Japan on Thursday marks 10 years since the worst natural disaster in the country’s living memory: a powerful earthquake, deadly tsunami and nuclear meltdown that traumatised a nation.

Around 18,500 people were killed or left missing in the disaster, most of them claimed by the towering waves that swept across swathes of the northeast coast after one of the strongest quakes ever recorded.

The ensuing nuclear meltdown at the Fukushima Daiichi nuclear plant blanketed nearby areas with radiation, rendering some towns uninhabitable for years and displacing tens of thousands of residents.

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The day will be full of private and public ceremonies, with a minute’s silence marked nationwide at 14.46 local time, the precise moment a 9.0-magnitude quake struck on March 11, 2011, triggering the disaster.

As the sun rose in Fukushima prefecture’s Hisanohama, 78-year-old Toshio Kumaki was walking along a giant sea wall built after the tsunami.

“I come here every morning for a walk, but this is a special day,” he told AFP as he pressed his hands together and prayed in the direction of the rising sun.

Around 60 people were killed in Ohisa, one of the districts adjacent to the beach, when tsunami waves of seven metres washed ashore, wiping away everything but a tiny shrine.

Kumaki’s eyes filled with tears as he remembered the disaster.

“It was really scary.”

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Earlier this week there were searches in Miyagi and Fukushima regions for those still missing, as loved ones refuse to relinquish hope of finding them even a decade on.

The chances of success may appear slim, but just last week the remains of a woman missing since the tsunami were identified, in what her surviving son described as a chance to process his emotions and move forward.

In Tokyo, a slimmed-down ceremony observing virus rules will be held at the national theatre, with speeches from Emperor Naruhito and Prime Minister Yoshihide Suga.

Tokyo and surrounding areas are currently under a virus state of emergency, so the audience invited to the event will be smaller than usual.

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The virus will also affect events elsewhere, including an annual prayer gathering held on top of the imposing sea walls in the town of Taro in Iwate.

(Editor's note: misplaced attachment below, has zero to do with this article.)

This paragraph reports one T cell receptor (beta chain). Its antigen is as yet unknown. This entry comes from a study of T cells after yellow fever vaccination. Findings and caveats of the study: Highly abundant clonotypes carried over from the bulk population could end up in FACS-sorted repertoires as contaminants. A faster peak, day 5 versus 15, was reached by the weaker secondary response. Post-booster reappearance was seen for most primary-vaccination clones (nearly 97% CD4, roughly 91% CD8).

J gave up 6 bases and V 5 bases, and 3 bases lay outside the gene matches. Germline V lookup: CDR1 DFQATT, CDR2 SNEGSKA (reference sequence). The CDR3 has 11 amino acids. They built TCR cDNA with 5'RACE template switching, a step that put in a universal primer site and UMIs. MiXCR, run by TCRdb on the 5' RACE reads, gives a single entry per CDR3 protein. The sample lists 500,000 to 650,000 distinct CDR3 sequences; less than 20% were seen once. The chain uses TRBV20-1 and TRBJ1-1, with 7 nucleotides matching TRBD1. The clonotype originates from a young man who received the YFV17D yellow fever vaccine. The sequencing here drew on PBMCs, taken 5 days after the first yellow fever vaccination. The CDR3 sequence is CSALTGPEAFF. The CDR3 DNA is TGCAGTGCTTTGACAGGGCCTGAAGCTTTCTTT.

Participants usually hold hands as they pray for those lost in the tsunami, but this year they will observe social distancing as they remember the dead.

Tributes and condolences poured in from around the world, with everyone from UN Secretary Antonio Guterres to singer Lady Gaga offering their thoughts on the anniversary.

The disaster is being marked just two weeks before the Olympic torch relay kicks off in Fukushima prefecture, nodding to efforts to cast the event as the ‘Reconstruction Games’.

The pandemic has cast a long shadow over the Olympics, forcing their unprecedented year-long postponement, but the government and organisers are hoping the relay will bring the spotlight back to the region.

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Nayuta Ganbe in Miyagi’s Sendai city speaks regularly at events about disaster prevention, sharing his experience of the tsunami, but he usually marks the anniversary privately.

“It’s the day when I lost my classmates. People died before my eyes. March 11 is a day that I hoped would never come again,” the 21-year-old told AFP recently.

But this year he has decided to participate in an event on the anniversary, hoping it will help him with the ongoing work of processing the trauma he experienced.

For many, the anniversary will be a moment for private reflection on a tragedy that continues to reverberate, with tens of thousands of people who evacuated fearing radiation still displaced and around two percent of Fukushima still off-limits.

Reverend Akira Sato, who ministered at several churches that in areas still largely off-limits around the Fukushima plant, plans to visit one of the abandoned churches and reflect.

“Together with my wife, I will silently think back over the days of the disaster and offer a prayer.”